Straddling two continents and infused with centuries of opposing cultures, Istanbul proudly stands on the shores of Bosphorus Strait and noisily lives through its ten million inhabitants.
Arriving into Sabiha Gökçen airport we found ourselves in Asia, but the jaunt from Europe was short-lived as we threaded our way back to the Old Quarter on the European side. The evening sun warmed dusty suburban communist-style block residences and skeletons of half-finished building projects, giving me the impression that I actually alit back in the USSR were it not for the unmistakable arrows of mosques' minarets shooting into the blue heart of God above their curved domes.
On the wings of fresh salty breeze our ferry pulled up to Europe once again, where the bulk of Istanbul lies under a veil of darkish-yellow smog. The Old Quarter, called Sultanahmet for housing its namesake the Blue Mosque, is home to all the ancient landmarks and prowled by street cats of all marks and colourations, their long lean lithe bodies haunting the history-soaked stone surfaces marked by erosion, grasses and moss.
The most incredible image of our first day in Turkey was the nightly spectacle of seagulls careening in the black sky like stars wheeling between the lit minarets of Blue Mosque's silent vastness.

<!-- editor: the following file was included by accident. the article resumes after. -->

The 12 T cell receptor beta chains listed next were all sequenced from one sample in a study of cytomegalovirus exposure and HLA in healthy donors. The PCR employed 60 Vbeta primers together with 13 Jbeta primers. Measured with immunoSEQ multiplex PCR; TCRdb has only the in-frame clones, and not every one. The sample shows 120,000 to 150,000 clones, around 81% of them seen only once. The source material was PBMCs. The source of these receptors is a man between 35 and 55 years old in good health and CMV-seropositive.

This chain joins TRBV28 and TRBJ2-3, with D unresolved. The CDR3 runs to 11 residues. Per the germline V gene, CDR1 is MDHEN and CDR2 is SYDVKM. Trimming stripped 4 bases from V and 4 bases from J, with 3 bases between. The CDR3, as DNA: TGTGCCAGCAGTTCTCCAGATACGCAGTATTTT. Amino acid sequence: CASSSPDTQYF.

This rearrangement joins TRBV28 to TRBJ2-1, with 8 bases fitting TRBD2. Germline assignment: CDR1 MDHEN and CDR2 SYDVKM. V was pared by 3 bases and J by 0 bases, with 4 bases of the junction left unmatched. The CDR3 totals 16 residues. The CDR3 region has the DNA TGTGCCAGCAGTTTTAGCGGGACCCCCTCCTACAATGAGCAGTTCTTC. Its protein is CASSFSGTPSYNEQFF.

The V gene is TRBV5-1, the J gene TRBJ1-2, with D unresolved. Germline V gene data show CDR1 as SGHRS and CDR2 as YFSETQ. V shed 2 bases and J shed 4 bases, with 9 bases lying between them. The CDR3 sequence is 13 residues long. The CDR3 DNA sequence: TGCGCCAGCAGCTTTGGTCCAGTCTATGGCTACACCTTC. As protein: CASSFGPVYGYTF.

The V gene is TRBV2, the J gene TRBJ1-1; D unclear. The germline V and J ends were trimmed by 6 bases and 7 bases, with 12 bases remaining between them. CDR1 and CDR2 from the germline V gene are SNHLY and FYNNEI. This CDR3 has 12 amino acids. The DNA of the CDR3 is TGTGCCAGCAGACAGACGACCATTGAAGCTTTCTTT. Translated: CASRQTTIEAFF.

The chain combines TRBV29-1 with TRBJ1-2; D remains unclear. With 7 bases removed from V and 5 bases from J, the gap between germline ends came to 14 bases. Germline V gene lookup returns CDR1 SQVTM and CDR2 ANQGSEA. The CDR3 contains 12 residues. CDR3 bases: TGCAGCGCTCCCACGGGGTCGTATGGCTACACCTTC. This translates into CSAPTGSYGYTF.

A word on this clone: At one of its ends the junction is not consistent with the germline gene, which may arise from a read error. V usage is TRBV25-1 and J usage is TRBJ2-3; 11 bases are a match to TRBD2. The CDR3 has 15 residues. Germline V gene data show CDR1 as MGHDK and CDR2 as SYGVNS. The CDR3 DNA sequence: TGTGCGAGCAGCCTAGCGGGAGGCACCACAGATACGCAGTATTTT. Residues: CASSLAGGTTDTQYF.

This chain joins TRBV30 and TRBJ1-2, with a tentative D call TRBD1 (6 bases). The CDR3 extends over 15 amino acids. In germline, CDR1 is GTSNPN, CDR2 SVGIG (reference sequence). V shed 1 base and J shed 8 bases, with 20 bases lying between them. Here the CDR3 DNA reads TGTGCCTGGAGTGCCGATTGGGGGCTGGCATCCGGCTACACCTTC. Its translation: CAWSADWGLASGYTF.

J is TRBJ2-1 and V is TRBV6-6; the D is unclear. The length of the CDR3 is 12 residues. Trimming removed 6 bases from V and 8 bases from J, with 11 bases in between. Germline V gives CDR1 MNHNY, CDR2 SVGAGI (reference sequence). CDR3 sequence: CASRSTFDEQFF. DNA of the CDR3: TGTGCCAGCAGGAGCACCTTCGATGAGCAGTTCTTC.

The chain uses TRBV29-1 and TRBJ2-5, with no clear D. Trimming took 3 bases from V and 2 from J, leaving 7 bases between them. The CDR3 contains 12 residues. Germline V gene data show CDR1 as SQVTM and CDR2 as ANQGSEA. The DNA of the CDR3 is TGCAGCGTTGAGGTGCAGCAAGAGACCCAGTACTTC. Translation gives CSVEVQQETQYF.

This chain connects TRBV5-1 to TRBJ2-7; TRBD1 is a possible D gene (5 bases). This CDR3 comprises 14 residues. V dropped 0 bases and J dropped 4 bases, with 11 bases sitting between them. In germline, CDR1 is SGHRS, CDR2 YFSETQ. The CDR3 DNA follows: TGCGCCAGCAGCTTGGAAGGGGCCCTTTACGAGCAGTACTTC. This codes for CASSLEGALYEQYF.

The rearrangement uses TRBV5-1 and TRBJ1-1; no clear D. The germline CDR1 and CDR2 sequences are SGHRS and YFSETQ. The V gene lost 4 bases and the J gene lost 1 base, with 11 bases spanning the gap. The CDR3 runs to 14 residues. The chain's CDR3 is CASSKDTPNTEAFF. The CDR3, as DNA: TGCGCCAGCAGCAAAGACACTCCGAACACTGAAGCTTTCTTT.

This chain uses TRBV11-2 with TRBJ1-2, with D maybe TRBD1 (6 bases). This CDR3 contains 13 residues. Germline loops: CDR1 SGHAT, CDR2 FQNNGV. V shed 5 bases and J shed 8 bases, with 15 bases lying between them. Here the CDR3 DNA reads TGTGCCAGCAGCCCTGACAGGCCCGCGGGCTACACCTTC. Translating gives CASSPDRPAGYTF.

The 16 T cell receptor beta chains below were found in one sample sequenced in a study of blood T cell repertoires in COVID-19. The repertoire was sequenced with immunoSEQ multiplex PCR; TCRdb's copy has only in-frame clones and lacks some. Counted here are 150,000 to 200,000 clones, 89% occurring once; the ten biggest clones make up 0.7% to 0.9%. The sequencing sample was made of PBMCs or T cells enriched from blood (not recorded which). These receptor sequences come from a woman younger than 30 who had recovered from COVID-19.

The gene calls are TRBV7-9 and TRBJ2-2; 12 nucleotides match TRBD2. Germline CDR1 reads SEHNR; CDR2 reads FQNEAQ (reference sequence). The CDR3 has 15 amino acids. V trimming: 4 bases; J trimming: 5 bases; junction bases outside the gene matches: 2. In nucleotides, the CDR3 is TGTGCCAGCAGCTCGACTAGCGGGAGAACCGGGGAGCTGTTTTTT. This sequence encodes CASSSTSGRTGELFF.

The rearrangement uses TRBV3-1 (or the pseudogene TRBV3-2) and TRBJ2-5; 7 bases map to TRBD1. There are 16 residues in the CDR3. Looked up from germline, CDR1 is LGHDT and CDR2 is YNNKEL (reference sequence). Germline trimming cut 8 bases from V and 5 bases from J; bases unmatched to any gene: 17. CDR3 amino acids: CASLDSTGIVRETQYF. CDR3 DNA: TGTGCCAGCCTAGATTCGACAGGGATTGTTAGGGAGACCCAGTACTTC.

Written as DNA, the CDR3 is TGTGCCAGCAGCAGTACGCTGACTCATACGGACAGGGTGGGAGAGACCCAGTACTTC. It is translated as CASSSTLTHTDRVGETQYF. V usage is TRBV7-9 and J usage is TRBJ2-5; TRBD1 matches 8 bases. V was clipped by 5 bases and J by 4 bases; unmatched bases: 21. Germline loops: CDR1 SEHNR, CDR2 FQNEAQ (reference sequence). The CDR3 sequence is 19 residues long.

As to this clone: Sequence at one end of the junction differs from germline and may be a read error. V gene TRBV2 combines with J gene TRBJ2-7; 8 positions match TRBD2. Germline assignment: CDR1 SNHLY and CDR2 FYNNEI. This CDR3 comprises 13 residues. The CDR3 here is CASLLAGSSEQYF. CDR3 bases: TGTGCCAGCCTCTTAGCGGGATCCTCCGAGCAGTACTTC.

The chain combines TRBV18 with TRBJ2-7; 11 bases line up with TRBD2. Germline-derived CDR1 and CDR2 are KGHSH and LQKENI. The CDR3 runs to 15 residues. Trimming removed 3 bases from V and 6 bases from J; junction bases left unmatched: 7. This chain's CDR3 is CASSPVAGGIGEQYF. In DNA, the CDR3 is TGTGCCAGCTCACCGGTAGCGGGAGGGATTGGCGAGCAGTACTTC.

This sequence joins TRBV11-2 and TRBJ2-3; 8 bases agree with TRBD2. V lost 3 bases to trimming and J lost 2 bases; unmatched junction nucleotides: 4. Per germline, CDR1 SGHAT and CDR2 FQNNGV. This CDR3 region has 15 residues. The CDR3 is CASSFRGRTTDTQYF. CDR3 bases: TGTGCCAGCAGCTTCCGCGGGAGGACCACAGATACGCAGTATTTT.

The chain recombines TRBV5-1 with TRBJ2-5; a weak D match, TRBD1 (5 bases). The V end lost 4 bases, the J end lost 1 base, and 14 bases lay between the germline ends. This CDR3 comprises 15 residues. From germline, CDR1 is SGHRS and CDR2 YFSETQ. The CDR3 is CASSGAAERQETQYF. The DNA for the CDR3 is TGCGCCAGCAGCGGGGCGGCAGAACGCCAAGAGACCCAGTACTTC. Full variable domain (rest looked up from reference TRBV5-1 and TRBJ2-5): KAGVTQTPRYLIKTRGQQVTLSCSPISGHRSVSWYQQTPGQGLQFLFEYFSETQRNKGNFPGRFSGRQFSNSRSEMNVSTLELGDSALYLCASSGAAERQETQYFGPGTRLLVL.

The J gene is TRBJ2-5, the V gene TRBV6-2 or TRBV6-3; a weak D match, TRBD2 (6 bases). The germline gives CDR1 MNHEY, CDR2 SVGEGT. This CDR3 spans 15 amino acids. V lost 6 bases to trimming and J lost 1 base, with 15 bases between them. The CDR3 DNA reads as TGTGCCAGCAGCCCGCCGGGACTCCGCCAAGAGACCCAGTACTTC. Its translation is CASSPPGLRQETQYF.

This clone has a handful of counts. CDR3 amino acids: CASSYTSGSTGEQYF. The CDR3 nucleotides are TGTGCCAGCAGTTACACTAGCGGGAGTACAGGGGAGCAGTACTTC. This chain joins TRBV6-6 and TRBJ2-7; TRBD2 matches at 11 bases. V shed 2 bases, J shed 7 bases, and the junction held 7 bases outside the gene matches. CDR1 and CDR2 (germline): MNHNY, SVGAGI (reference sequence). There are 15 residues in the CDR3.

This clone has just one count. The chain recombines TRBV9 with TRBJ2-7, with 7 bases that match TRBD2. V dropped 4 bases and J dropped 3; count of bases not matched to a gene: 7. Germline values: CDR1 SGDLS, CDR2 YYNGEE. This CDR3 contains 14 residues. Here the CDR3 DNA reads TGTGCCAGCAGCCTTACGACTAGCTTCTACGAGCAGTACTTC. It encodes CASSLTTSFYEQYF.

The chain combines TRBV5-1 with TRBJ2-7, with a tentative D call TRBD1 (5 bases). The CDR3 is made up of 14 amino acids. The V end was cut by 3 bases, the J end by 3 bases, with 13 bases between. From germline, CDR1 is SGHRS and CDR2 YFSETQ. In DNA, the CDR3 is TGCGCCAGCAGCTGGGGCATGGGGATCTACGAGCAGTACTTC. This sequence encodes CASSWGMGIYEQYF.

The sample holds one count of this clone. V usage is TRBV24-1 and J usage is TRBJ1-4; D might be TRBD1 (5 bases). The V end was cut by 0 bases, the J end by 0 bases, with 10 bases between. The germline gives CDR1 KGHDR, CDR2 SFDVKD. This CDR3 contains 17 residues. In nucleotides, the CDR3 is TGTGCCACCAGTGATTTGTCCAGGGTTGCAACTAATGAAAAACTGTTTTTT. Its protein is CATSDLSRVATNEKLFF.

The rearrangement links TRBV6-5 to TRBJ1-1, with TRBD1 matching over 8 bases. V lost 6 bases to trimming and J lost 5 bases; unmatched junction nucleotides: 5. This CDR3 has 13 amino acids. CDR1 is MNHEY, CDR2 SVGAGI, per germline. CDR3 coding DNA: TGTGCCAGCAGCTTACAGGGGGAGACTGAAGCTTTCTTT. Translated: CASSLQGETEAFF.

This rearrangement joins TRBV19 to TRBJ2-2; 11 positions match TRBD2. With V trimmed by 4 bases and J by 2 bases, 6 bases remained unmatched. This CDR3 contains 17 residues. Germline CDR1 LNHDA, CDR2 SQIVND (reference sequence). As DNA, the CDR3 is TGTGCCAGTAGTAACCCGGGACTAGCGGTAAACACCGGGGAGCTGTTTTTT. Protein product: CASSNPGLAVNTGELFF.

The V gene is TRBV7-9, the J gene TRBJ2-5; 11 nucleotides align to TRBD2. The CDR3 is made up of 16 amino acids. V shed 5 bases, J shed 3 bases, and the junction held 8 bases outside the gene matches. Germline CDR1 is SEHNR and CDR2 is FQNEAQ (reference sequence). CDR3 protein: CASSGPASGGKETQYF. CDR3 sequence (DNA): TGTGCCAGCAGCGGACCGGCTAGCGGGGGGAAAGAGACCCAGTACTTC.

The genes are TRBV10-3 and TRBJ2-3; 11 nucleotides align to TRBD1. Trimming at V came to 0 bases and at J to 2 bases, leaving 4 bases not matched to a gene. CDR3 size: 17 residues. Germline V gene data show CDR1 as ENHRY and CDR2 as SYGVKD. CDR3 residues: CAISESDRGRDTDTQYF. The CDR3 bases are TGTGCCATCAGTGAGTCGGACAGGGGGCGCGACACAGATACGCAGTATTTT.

The Blue Mosque is the most sacred Islamic place of worship on Turkish soil. Five times each day it is closed to tourists as the holy words praising Allah are uttered from hundreds of lips - men filling the carpeted expanse under the dome, women behind screens in rows of balconies at the back. The interior of Sultanahmet is so vast it seems to nearly swallow time, slowing its pulse to a drowsy beat, however many visitors crowd in and chatter.
Just outside its grounds lies the small cozy Arasta Bazaar with colourful jewellery, fabrics and ceramics from all parts of the country. It is a fraction of the size and noisy commercialism of the Grand Bazaar, the latter being a huge smoke-filled disappointment. The Spice Bazaar is worth a visit for its heaps of teas, nuts, dried fruit, confections, spices and special concoctions like Turkish Viagra tempting the senses in never-ending rows of shops.
Like an older rose-hued sibling, the Ayasofya faces the Blue Mosque across a few city blocks. The soaring coolness of its stone grandeur has withstood many earthquakes and alterations - it was originally a Christian church claimed for Islam and now a museum showing the religious evolution of its interior as frescoes of Christ mingle with inscriptions of Allah's greatness.
A short walk away lies Topkapi Palace, today another museum of the glories of the Ottoman Empire. Its kitchens alone are impressive in the breadth of space and bathtub-sized cookware that provided regular feasts for the Sultans' tables. The jewel of Topkapi is its Harem, a whole wing of the palace where intrigue and seduction prevailed under lavisciously decorated dome ceilings, painted chamber walls and Ottoman-style patterns carved, inlaid and brushed onto every surface. We took gazillions of pictures. Add the Islamic artifacts, treasury, costume collections and a stroll through the grounds for a whole day in the majestic world of by-gone splendor.